At last! Hawaii pictures... Let's start with some of the colourful introductions... it is an introductory post isn't it!?
We arrived on Hawaii late evening on Dec 31st - as we were disembarking the plane I received a text from my boss - holidaying in New Zealand - it had a great line (spellings per text message) "at an albatros colony lot of fuss for a big seagull". Class!!
So, back to the birds - first species on Jan 1st 2009 were common myna... nutmeg mannikin... spotted dove... house sparrow... zebra dove & pacific golden plover. This was certainly going to be a cosmopolitan week! Birds featured in this blog post are as follows (all photographed in the hotel grounds):
African silverbill - formerly considered a subspecies of warbling silverbill, the exact date of introduction is unknown, probably in the early 1970's. Regarded as common on Hawaii, this species is, surprisingly, from Africa...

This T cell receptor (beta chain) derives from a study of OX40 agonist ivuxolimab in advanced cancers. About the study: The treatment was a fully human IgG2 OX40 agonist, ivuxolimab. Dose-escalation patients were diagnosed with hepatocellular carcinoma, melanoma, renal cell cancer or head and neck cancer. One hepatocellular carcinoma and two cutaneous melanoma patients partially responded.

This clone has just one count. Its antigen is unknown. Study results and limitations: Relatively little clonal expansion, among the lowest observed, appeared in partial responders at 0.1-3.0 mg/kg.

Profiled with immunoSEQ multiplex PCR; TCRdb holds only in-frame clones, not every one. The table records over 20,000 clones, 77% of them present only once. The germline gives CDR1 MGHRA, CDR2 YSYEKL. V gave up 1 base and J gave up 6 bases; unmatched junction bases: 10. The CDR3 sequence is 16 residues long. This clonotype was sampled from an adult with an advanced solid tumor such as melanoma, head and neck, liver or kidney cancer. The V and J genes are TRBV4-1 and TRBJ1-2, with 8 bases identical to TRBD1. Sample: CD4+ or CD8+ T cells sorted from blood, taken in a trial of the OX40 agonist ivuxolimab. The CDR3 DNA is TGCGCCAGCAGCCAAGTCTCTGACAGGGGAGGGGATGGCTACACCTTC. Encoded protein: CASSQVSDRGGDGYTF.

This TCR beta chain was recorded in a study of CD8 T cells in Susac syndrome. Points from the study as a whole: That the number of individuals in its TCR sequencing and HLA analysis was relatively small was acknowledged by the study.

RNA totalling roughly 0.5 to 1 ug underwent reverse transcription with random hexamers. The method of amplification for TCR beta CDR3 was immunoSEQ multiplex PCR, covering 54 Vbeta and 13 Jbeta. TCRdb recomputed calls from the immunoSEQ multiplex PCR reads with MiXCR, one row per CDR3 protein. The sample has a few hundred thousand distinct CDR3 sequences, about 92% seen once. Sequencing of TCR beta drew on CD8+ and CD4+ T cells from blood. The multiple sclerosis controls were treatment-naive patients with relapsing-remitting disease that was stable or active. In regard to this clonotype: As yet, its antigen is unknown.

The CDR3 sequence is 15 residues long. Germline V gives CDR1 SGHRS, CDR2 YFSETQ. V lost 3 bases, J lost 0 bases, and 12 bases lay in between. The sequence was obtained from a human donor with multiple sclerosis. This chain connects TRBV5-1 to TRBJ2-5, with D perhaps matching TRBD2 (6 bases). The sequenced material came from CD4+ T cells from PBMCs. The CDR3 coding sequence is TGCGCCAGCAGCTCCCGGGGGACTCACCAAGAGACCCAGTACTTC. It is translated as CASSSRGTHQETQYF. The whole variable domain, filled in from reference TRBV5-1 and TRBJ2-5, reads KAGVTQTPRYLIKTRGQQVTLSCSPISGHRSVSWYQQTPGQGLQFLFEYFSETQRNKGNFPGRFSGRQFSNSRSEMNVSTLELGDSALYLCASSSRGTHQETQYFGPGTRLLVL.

Java sparrow - A native of Indonesia, locally common on Hawaii, introduced in 1867 and re-introduced in 1967 (must like them here, eh?). Certainly common in the resort with flocks feeding on lawns adjacent the hotel rooms. Massive beak!
Nutmeg mannikin - Introduced from south-east Asia in about 1865, widespread on all Hawaii. On the resort this species would often associate with house sparrow, java sparrow and saffron finch.
Saffron finch - these belters were a delight! Surprisingly easy to overlook when out walking, birds would often allow close approach - until a camera was pointed at them! This species is regarded as common on the Kona coast, a native of South America introduced in the 1960's. Lisa ("Birding reluctantly most-times") liked these alot!
Yellow-fronted canary - also regarded as common on the Kona coast (though not particularly on our resort), this attractive species is native to Africa and was introduced in the late 1960's.
All introduction species data extracted from "Hawaii's Birds" published by the Hawaii Audubon Society. A recommended purchase if you're heading out to Hawaii.
Plenty more images to follow - I'll try and put a few native / naturally occurring species on the blog soon!